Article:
My son’s house sits at the crest of a hill in a valley in the mountains of western North Carolina. On a recent visit, I was up at 4 a.m.—I’m an early riser—sipping coffee on the deck and looking at the litter of stars in the sky on that clear October night. Other than two properties below me lit up by tall security lamps, the rest of the landscape was pitch-black, the mountains, the winding road, and the other houses all shrouded by the night.
My early morning meditations sometimes bring long thoughts, and it struck me that those two pools of light below me were a sort of metaphor for civilization, beacons in an otherwise dark world. They brought to mind Roman outposts on some gloomy frontier, early monasteries with their caches of antique manuscripts, and the villages of 17th-century English colonists in America on the fringes of what must have seemed unending wilderness.
Today, the very hallmarks of the West—truth, goodness, and beauty—are threatened by this same darkness. For decades, we’ve seen the lights of our culture turned off one by one. The terrifying ignorance of the past, the downward slide of public education, the devolution of the arts into crudity, the hateful divisions caused by critical race theory and gender theory, the madness and fanaticism that infects so many people, the deception and graft practiced by our leaders: These evils and more are signs of a twilight civilization.
Here at Intellectual Takeout, we aim to be one of those circles of light I saw in that pre-dawn morning. We fight against these encroachments of darkness by critically examining culture and politics. Just as importantly, we promote good literature and art, the health of the family, the education of our children, and the everyday pursuits that make for happiness.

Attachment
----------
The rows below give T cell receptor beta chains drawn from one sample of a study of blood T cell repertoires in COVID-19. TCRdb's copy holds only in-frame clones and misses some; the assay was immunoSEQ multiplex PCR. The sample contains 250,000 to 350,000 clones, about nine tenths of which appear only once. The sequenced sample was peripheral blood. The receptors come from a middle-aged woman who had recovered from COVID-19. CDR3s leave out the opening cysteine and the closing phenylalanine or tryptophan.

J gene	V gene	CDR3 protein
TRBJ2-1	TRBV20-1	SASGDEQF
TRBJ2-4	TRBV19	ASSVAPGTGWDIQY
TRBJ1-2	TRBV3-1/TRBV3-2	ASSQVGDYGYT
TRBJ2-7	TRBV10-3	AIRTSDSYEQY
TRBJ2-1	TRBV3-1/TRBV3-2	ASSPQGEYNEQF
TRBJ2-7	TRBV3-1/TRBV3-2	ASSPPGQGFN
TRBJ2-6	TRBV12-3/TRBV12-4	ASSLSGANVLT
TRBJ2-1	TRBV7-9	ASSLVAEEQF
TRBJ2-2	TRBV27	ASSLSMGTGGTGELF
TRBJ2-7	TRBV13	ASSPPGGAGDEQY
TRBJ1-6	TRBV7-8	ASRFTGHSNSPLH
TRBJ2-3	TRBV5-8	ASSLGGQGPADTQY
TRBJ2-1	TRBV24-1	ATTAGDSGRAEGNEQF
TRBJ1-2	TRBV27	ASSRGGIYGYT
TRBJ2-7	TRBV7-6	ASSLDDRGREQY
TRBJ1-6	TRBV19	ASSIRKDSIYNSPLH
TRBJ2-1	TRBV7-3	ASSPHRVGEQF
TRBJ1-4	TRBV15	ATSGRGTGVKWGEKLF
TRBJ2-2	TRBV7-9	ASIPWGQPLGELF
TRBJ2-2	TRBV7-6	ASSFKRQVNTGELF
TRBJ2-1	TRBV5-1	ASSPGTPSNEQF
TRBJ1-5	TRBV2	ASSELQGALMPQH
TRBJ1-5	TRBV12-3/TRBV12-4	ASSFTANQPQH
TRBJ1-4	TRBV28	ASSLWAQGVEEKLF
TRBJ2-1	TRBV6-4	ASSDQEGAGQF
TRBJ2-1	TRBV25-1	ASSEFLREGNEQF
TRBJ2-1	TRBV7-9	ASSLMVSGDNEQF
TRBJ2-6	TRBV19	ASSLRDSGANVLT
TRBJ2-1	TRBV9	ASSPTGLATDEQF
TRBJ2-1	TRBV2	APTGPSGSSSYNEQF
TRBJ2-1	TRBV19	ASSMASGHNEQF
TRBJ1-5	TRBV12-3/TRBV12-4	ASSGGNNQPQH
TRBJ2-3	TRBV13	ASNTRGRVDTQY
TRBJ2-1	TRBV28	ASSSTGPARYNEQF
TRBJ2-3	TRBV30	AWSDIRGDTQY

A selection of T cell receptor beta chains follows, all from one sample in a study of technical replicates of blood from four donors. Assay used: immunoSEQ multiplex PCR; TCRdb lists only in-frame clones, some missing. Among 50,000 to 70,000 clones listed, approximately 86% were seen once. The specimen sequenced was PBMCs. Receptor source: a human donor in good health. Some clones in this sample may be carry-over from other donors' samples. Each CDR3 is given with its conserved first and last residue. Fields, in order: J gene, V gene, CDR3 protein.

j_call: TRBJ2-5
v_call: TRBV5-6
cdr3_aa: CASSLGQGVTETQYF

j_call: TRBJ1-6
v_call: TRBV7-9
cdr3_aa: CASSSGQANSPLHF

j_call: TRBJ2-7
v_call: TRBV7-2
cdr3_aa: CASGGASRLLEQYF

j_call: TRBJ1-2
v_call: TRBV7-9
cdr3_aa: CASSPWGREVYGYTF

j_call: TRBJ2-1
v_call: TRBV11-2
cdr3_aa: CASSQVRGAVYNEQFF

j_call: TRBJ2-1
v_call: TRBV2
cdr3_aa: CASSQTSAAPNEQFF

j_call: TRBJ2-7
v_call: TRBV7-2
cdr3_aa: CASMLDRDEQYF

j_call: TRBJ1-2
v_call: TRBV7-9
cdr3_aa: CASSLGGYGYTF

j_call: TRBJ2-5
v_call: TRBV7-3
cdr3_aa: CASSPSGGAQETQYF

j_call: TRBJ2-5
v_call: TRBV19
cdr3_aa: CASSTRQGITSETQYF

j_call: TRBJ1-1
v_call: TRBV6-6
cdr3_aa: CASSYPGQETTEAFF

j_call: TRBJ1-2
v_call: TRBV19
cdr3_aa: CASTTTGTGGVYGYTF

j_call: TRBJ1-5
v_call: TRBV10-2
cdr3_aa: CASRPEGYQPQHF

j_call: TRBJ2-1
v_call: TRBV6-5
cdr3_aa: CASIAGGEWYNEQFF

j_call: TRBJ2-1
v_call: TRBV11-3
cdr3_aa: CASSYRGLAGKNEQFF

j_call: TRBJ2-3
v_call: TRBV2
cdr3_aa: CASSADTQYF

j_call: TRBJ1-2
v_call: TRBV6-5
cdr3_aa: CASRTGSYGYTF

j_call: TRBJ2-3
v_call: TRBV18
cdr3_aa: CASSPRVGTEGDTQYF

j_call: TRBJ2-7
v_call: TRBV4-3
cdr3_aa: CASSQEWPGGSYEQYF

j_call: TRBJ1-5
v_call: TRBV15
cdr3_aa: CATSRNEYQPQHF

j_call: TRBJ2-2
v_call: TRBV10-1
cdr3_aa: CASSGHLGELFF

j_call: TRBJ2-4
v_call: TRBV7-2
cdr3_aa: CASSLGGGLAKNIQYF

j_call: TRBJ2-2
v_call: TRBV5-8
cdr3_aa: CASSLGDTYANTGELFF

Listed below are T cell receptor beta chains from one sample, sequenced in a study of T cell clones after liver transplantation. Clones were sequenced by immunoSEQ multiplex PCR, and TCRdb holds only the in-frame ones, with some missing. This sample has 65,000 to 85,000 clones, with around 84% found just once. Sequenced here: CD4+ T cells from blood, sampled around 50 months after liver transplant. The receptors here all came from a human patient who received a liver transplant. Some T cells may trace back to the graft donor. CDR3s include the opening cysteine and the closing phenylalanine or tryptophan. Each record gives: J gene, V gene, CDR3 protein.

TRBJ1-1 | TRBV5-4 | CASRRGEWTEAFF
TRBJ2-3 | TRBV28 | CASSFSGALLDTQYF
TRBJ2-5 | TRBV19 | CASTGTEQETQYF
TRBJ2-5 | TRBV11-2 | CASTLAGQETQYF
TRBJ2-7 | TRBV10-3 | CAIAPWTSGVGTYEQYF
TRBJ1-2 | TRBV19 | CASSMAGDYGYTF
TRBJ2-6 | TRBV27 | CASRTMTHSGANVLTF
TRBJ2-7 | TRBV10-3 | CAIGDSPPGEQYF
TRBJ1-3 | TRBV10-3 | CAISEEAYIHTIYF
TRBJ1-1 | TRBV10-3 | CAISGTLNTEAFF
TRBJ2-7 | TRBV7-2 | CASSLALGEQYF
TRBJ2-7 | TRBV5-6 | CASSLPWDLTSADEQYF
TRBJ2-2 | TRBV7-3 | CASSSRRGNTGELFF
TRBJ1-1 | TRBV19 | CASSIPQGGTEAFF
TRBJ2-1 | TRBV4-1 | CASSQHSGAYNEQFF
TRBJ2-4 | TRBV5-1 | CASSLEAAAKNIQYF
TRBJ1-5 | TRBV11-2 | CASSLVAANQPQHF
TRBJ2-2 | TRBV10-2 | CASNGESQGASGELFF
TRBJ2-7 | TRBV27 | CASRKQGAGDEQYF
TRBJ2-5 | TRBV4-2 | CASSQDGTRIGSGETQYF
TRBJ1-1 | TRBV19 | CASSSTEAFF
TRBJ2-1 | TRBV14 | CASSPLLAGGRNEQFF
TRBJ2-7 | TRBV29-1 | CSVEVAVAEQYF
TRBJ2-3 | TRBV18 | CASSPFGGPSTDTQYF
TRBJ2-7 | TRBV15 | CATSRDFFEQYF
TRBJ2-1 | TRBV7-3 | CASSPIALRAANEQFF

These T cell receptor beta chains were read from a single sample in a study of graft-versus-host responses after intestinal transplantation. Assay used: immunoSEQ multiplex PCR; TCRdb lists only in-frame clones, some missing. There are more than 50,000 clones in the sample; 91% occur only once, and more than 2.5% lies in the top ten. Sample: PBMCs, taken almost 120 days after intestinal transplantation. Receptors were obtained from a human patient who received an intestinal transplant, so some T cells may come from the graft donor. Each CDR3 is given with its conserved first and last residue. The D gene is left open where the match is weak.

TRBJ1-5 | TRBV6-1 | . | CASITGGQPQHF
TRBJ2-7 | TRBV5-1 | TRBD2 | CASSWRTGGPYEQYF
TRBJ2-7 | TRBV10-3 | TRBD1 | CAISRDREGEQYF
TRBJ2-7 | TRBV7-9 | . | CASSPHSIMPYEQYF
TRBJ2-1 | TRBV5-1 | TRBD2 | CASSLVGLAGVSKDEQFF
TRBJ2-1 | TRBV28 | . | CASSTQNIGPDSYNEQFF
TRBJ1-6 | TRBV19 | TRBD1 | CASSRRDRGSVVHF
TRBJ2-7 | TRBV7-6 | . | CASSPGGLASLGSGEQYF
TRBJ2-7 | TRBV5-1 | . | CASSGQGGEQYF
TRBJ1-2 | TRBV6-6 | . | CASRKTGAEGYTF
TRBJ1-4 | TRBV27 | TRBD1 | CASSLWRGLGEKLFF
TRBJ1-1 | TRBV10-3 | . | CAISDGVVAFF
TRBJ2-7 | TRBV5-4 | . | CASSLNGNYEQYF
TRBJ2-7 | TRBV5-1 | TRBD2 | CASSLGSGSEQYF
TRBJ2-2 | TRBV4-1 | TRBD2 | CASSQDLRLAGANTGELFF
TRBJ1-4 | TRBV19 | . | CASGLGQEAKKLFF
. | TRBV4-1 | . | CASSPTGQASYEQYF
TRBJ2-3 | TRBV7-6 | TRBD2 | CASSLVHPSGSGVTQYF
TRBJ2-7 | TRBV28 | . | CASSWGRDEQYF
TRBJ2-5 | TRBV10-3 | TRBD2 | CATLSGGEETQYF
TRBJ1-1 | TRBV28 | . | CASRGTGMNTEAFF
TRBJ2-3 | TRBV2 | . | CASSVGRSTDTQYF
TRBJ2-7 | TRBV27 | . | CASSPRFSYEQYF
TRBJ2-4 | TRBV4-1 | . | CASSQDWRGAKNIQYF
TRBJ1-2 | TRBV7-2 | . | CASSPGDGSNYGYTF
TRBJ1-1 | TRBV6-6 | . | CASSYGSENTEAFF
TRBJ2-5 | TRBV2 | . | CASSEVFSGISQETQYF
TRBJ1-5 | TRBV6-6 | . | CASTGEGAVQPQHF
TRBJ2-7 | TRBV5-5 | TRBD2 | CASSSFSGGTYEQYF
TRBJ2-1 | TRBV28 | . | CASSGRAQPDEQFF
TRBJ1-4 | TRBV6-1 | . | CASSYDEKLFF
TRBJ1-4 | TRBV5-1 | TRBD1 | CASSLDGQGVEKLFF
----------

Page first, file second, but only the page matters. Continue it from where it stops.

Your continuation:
And if we are to keep up this fight, we could use some help.
First, we ask readers to spread the word about ITO, particularly to young people. Many of them need precisely what we offer here, which is, above all else, hope for the future. In the coming months, we will offer even more articles than in the past encouraging the 40-and-under audience and offering ways to live fuller lives.
We are also seeking donations to boost our mission of light. We understand that these times of economic uncertainty make such donations difficult for some of our readers, and we wouldn’t ask for funds if they weren’t needed. Here is our promise to you: Any donations you send us will be used frugally, wisely, and in the cause of liberty.
By working together, we can do our part to mend and restore the American republic.